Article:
Orbital Micro Systems (OMS) has entered into collaboration with the University of Colorado-Boulder’s Mortenson Center in Global Engineering (MCGE) for their Drought Resilience Impact Platform (DRIP) program — as part of the relationship, OMS will provide Earth Observation (EO) data collected by its Global Earth Monitoring System (GEMS) satellites to the effort.
DRIP gathers daily information, enabling scientists and engineers to monitor the water supply serving some three million people in East Africa. Using multiple data sources, DRIP provides critical information on drought conditions and trends which affect food security, health, safety, and other critical issues throughout the region.
GEMS uses highly optimized microwave radiometers to passively measure atmospheric temperature and moisture content from small satellites operating in low earth orbit (LEO.) A single GEMS satellite observes the entire surface of the earth approximately two and one-half times each day. In addition, GEMS data enhances the information gathered from IoT sensors and ground-based monitoring points, enabling DRIP to deliver more detailed information to a region’s decision makers.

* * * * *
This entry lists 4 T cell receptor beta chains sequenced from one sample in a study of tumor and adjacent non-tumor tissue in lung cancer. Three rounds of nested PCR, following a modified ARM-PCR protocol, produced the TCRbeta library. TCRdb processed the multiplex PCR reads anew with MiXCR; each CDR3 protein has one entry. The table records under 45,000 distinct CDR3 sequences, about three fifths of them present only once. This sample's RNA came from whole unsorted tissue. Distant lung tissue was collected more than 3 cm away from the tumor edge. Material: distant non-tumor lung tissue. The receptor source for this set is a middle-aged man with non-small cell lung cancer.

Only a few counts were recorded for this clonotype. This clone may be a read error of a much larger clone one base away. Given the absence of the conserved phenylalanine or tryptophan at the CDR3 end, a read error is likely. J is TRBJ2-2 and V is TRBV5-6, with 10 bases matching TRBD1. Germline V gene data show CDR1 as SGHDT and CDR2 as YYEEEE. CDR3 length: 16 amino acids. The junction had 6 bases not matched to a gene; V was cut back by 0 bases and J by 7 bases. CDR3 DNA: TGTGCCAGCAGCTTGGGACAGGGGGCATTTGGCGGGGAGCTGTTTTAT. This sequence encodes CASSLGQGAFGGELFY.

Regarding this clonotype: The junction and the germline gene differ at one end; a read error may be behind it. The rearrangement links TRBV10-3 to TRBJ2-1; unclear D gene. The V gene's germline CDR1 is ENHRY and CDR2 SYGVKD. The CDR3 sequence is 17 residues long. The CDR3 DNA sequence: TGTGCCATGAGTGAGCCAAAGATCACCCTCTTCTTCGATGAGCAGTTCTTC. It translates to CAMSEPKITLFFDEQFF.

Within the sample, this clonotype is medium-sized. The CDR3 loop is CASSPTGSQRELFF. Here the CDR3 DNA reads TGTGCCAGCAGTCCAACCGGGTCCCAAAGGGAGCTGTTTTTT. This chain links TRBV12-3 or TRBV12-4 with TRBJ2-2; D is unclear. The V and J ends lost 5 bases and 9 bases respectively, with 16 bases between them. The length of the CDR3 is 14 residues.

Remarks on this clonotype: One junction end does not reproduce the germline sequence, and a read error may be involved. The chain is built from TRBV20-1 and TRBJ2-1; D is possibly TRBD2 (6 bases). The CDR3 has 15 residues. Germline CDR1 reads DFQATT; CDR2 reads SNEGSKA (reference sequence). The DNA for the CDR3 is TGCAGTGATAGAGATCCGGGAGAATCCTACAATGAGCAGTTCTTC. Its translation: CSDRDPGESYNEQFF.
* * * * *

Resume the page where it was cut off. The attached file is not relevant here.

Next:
Dr. Evan Thomas, Director, MCGE and CU associate professor, said the observations received from OMS will not only help a better understanding of the conditions on the ground in East Africa, but will also enable DRIP to monitor drought conditions in other regions, including the United States. In addition, OMS brings expertise in data science and engineering which will help support DRIP’s core mission to characterize environmental, weather, and climate parameters in all the covered geographies.
Michael Hurowitz, OMS CTO, added that empowering solutions that impact global welfare and productivity are core principles of OMS, and the firm is delighted to be a part of the continuing DRIP success. As OMS continues building out the GEMS constellation of satellites, the company anticipates gathering live observations for any point on Earth at intervals of one hour or less. Delivering observed weather data at this level of temporal frequency has—until this point—never been possible. These frequent intervals will empower systems such as DRIP to easily expand to new regions while enhancing the platform’s performance.
GEMS EO datasets are available to download for evaluation from the website.